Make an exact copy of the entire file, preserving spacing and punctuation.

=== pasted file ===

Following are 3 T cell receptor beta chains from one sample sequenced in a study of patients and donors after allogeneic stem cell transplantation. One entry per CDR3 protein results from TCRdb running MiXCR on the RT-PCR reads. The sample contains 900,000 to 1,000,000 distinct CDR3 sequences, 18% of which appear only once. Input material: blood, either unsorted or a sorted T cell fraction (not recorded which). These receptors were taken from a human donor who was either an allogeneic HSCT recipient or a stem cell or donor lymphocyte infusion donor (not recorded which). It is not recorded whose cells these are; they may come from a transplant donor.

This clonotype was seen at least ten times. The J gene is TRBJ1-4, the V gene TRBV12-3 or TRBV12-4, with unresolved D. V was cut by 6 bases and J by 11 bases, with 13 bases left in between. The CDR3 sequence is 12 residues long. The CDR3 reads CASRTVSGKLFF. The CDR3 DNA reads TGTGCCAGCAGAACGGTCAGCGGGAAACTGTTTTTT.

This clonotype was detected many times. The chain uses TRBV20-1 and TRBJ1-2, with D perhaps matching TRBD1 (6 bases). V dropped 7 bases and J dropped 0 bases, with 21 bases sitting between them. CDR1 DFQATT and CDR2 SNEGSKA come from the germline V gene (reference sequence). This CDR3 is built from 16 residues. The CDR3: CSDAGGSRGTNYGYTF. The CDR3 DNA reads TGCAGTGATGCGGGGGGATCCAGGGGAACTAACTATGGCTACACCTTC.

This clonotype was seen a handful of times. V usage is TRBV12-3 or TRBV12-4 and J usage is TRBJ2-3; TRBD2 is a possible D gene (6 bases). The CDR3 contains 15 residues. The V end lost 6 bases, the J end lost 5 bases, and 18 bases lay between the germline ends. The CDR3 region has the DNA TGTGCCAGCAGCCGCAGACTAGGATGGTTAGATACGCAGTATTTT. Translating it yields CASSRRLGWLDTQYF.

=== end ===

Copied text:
Following are 3 T cell receptor beta chains from one sample sequenced in a study of patients and donors after allogeneic stem cell transplantation. One entry per CDR3 protein results from TCRdb running MiXCR on the RT-PCR reads. The sample contains 900,000 to 1,000,000 distinct CDR3 sequences, 18% of which appear only once. Input material: blood, either unsorted or a sorted T cell fraction (not recorded which). These receptors were taken from a human donor who was either an allogeneic HSCT recipient or a stem cell or donor lymphocyte infusion donor (not recorded which). It is not recorded whose cells these are; they may come from a transplant donor.

This clonotype was seen at least ten times. The J gene is TRBJ1-4, the V gene TRBV12-3 or TRBV12-4, with unresolved D. V was cut by 6 bases and J by 11 bases, with 13 bases left in between. The CDR3 sequence is 12 residues long. The CDR3 reads CASRTVSGKLFF. The CDR3 DNA reads TGTGCCAGCAGAACGGTCAGCGGGAAACTGTTTTTT.

This clonotype was detected many times. The chain uses TRBV20-1 and TRBJ1-2, with D perhaps matching TRBD1 (6 bases). V dropped 7 bases and J dropped 0 bases, with 21 bases sitting between them. CDR1 DFQATT and CDR2 SNEGSKA come from the germline V gene (reference sequence). This CDR3 is built from 16 residues. The CDR3: CSDAGGSRGTNYGYTF. The CDR3 DNA reads TGCAGTGATGCGGGGGGATCCAGGGGAACTAACTATGGCTACACCTTC.

This clonotype was seen a handful of times. V usage is TRBV12-3 or TRBV12-4 and J usage is TRBJ2-3; TRBD2 is a possible D gene (6 bases). The CDR3 contains 15 residues. The V end lost 6 bases, the J end lost 5 bases, and 18 bases lay between the germline ends. The CDR3 region has the DNA TGTGCCAGCAGCCGCAGACTAGGATGGTTAGATACGCAGTATTTT. Translating it yields CASSRRLGWLDTQYF.